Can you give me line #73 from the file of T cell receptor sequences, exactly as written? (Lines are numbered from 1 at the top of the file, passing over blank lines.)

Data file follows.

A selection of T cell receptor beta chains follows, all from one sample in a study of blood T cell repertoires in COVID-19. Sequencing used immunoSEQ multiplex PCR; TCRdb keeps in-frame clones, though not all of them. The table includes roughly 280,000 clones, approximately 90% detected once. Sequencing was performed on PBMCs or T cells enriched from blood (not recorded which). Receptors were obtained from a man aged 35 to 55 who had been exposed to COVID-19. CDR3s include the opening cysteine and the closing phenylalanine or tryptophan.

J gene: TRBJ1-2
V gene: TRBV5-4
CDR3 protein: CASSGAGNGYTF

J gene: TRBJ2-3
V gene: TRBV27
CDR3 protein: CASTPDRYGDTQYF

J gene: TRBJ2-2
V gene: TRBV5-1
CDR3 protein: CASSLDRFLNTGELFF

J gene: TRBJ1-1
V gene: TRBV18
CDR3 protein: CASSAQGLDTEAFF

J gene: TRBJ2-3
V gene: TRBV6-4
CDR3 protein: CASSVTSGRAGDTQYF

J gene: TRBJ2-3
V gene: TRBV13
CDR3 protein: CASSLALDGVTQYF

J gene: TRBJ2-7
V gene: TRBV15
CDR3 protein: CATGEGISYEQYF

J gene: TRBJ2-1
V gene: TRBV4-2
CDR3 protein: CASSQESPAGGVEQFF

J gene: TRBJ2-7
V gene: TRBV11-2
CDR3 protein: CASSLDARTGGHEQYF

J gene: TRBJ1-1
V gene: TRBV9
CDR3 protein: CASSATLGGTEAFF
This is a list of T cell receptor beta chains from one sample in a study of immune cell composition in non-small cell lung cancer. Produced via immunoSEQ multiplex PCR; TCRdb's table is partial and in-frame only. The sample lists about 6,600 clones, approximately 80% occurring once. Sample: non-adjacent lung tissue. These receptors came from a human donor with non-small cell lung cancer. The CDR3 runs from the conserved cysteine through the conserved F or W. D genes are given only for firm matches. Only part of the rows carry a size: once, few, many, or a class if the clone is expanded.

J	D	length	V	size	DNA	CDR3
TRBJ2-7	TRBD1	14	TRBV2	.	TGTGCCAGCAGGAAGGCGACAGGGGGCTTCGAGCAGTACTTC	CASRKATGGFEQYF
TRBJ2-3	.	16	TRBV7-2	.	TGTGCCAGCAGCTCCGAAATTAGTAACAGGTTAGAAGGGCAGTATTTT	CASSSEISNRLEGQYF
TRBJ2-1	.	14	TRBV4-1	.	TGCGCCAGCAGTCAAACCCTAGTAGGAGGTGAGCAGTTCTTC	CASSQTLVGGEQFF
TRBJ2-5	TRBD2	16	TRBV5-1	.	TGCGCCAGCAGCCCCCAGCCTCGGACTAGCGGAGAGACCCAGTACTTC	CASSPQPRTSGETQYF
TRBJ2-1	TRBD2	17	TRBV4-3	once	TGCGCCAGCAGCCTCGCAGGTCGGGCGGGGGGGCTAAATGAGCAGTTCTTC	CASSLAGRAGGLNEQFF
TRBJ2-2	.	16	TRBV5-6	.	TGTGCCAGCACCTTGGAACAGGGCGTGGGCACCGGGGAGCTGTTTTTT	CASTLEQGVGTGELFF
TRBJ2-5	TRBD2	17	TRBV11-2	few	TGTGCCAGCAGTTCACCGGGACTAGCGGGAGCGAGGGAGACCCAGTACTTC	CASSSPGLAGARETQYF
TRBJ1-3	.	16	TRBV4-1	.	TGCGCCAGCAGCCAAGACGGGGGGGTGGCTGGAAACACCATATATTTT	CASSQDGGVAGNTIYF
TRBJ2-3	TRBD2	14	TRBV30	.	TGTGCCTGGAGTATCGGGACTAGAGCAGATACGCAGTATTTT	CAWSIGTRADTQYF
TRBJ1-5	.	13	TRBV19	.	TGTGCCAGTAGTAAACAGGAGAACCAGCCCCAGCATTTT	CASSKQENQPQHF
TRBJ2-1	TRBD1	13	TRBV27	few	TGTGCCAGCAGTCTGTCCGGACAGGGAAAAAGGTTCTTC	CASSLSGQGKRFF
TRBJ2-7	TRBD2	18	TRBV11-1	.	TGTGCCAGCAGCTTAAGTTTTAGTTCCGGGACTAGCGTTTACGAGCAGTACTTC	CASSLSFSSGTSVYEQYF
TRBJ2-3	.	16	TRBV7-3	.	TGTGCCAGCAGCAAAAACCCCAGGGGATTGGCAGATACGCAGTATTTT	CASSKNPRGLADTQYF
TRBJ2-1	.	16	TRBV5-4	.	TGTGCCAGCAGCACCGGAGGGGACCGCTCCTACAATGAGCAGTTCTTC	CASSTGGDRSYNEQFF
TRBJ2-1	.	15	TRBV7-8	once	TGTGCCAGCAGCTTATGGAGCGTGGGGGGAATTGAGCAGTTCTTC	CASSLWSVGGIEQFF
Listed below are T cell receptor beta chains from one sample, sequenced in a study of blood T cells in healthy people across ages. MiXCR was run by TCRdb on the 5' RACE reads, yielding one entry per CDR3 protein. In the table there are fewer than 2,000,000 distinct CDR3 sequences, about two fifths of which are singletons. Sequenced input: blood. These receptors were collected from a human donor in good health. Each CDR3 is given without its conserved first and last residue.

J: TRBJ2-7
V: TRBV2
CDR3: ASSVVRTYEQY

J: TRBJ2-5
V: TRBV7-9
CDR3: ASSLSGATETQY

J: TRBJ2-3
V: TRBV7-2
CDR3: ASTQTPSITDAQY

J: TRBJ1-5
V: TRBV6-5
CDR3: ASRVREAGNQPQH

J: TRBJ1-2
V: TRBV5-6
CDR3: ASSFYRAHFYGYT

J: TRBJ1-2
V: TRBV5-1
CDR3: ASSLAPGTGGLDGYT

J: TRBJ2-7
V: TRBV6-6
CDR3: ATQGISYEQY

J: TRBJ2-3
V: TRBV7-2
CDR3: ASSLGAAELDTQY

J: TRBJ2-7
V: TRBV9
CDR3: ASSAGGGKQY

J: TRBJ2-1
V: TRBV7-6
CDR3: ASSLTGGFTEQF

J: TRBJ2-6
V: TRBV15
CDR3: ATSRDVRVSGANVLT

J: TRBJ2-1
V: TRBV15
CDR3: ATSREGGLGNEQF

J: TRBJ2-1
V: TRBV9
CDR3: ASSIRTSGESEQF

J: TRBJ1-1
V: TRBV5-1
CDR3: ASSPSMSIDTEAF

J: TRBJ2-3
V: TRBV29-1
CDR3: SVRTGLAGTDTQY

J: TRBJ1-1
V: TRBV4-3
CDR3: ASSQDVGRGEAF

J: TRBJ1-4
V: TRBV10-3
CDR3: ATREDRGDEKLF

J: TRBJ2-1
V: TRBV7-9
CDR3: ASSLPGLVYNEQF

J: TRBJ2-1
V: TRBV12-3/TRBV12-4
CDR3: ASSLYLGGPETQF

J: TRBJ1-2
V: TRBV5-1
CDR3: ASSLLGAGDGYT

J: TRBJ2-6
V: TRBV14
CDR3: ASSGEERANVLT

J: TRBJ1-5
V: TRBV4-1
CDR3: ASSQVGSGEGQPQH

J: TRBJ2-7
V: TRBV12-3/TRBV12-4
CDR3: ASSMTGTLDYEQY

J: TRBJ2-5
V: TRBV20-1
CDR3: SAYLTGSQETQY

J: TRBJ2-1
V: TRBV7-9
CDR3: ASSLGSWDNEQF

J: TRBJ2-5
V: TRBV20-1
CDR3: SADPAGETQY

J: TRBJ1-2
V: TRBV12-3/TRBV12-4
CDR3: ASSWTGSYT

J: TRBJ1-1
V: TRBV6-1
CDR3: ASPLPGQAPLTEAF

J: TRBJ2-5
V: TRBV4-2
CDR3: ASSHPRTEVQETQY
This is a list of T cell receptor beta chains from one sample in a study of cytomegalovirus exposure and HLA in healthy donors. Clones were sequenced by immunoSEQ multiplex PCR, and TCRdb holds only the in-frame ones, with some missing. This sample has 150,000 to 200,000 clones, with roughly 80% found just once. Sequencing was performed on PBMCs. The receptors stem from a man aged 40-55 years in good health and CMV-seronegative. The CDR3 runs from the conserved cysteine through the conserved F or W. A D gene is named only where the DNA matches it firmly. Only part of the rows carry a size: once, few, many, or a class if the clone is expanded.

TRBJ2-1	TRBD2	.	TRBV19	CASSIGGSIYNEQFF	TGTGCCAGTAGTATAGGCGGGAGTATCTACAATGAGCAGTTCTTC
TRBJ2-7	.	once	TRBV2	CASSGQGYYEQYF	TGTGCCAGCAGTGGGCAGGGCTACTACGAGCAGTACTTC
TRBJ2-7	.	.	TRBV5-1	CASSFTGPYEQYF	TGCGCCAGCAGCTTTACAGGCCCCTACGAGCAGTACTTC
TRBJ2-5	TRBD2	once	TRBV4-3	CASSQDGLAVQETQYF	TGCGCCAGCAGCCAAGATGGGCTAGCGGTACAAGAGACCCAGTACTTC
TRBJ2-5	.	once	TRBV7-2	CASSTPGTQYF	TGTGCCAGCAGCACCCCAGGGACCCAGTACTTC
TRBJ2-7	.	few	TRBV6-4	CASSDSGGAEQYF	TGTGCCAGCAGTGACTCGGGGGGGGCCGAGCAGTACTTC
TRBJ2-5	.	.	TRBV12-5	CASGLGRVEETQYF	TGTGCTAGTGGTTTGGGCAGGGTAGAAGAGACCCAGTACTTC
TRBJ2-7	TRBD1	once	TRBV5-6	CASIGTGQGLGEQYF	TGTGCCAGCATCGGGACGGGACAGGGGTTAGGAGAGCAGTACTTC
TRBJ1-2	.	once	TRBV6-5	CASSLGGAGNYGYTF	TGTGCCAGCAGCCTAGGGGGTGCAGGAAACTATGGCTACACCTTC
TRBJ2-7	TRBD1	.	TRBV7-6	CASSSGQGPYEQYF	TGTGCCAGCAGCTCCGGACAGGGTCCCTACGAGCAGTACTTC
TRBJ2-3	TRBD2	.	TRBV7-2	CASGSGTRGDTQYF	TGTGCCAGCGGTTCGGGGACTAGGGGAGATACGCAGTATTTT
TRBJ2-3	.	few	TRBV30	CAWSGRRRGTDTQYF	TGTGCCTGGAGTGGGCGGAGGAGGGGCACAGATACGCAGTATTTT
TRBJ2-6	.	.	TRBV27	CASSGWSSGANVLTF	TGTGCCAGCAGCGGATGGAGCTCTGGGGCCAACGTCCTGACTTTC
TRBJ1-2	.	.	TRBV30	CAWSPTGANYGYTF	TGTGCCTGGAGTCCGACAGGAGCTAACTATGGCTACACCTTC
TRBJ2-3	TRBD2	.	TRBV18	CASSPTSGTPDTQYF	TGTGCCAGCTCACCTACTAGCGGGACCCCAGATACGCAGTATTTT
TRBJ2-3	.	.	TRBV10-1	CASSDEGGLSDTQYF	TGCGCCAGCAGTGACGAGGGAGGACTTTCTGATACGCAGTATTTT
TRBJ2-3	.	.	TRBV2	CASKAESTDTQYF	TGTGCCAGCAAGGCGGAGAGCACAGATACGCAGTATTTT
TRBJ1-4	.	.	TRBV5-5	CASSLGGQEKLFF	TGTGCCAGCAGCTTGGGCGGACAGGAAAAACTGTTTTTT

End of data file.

CDR3: ASSLGAAELDTQY